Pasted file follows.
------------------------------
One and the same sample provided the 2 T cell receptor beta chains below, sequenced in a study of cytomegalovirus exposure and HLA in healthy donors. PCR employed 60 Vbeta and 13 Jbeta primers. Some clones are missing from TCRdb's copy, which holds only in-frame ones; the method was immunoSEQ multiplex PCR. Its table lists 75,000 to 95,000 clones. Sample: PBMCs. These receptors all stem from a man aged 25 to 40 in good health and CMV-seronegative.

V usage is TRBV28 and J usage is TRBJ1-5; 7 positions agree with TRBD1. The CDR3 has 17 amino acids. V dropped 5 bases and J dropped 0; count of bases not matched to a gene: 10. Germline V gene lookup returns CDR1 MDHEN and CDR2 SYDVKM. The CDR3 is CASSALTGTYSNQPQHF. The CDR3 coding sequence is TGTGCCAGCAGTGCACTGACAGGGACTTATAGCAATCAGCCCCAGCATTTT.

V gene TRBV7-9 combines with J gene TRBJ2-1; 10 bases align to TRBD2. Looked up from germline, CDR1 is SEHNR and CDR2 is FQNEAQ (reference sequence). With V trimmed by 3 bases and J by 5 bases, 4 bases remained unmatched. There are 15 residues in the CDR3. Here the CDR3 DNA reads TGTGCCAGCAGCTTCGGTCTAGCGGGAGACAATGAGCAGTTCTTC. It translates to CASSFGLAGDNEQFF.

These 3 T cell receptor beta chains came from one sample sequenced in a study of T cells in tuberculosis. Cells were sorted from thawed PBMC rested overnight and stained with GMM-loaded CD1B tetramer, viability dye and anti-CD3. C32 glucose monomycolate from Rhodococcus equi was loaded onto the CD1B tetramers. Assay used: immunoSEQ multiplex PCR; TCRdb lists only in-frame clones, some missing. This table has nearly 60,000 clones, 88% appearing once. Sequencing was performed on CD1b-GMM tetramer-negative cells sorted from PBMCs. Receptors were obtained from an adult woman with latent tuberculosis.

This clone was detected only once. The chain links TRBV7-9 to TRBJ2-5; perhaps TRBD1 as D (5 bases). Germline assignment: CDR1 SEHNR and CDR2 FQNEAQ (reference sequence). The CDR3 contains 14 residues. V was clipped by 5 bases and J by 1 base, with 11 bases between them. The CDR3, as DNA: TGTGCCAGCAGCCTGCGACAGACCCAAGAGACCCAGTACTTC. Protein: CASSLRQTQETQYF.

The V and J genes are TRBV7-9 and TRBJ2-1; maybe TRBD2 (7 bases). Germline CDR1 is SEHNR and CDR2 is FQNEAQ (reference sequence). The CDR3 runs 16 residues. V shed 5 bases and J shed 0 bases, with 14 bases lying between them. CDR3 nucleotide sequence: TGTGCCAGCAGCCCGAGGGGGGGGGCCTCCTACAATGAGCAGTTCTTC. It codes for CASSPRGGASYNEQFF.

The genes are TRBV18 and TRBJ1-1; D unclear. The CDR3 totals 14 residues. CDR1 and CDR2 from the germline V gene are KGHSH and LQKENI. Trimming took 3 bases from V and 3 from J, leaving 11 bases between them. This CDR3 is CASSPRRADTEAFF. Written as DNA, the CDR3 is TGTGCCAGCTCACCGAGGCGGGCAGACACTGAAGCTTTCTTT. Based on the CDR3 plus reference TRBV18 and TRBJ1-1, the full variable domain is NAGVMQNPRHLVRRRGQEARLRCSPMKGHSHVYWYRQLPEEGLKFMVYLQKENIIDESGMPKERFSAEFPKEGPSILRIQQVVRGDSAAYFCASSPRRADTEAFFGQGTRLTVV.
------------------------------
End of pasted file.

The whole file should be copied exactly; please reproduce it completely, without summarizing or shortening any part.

One and the same sample provided the 2 T cell receptor beta chains below, sequenced in a study of cytomegalovirus exposure and HLA in healthy donors. PCR employed 60 Vbeta and 13 Jbeta primers. Some clones are missing from TCRdb's copy, which holds only in-frame ones; the method was immunoSEQ multiplex PCR. Its table lists 75,000 to 95,000 clones. Sample: PBMCs. These receptors all stem from a man aged 25 to 40 in good health and CMV-seronegative.

V usage is TRBV28 and J usage is TRBJ1-5; 7 positions agree with TRBD1. The CDR3 has 17 amino acids. V dropped 5 bases and J dropped 0; count of bases not matched to a gene: 10. Germline V gene lookup returns CDR1 MDHEN and CDR2 SYDVKM. The CDR3 is CASSALTGTYSNQPQHF. The CDR3 coding sequence is TGTGCCAGCAGTGCACTGACAGGGACTTATAGCAATCAGCCCCAGCATTTT.

V gene TRBV7-9 combines with J gene TRBJ2-1; 10 bases align to TRBD2. Looked up from germline, CDR1 is SEHNR and CDR2 is FQNEAQ (reference sequence). With V trimmed by 3 bases and J by 5 bases, 4 bases remained unmatched. There are 15 residues in the CDR3. Here the CDR3 DNA reads TGTGCCAGCAGCTTCGGTCTAGCGGGAGACAATGAGCAGTTCTTC. It translates to CASSFGLAGDNEQFF.

These 3 T cell receptor beta chains came from one sample sequenced in a study of T cells in tuberculosis. Cells were sorted from thawed PBMC rested overnight and stained with GMM-loaded CD1B tetramer, viability dye and anti-CD3. C32 glucose monomycolate from Rhodococcus equi was loaded onto the CD1B tetramers. Assay used: immunoSEQ multiplex PCR; TCRdb lists only in-frame clones, some missing. This table has nearly 60,000 clones, 88% appearing once. Sequencing was performed on CD1b-GMM tetramer-negative cells sorted from PBMCs. Receptors were obtained from an adult woman with latent tuberculosis.

This clone was detected only once. The chain links TRBV7-9 to TRBJ2-5; perhaps TRBD1 as D (5 bases). Germline assignment: CDR1 SEHNR and CDR2 FQNEAQ (reference sequence). The CDR3 contains 14 residues. V was clipped by 5 bases and J by 1 base, with 11 bases between them. The CDR3, as DNA: TGTGCCAGCAGCCTGCGACAGACCCAAGAGACCCAGTACTTC. Protein: CASSLRQTQETQYF.

The V and J genes are TRBV7-9 and TRBJ2-1; maybe TRBD2 (7 bases). Germline CDR1 is SEHNR and CDR2 is FQNEAQ (reference sequence). The CDR3 runs 16 residues. V shed 5 bases and J shed 0 bases, with 14 bases lying between them. CDR3 nucleotide sequence: TGTGCCAGCAGCCCGAGGGGGGGGGCCTCCTACAATGAGCAGTTCTTC. It codes for CASSPRGGASYNEQFF.

The genes are TRBV18 and TRBJ1-1; D unclear. The CDR3 totals 14 residues. CDR1 and CDR2 from the germline V gene are KGHSH and LQKENI. Trimming took 3 bases from V and 3 from J, leaving 11 bases between them. This CDR3 is CASSPRRADTEAFF. Written as DNA, the CDR3 is TGTGCCAGCTCACCGAGGCGGGCAGACACTGAAGCTTTCTTT. Based on the CDR3 plus reference TRBV18 and TRBJ1-1, the full variable domain is NAGVMQNPRHLVRRRGQEARLRCSPMKGHSHVYWYRQLPEEGLKFMVYLQKENIIDESGMPKERFSAEFPKEGPSILRIQQVVRGDSAAYFCASSPRRADTEAFFGQGTRLTVV.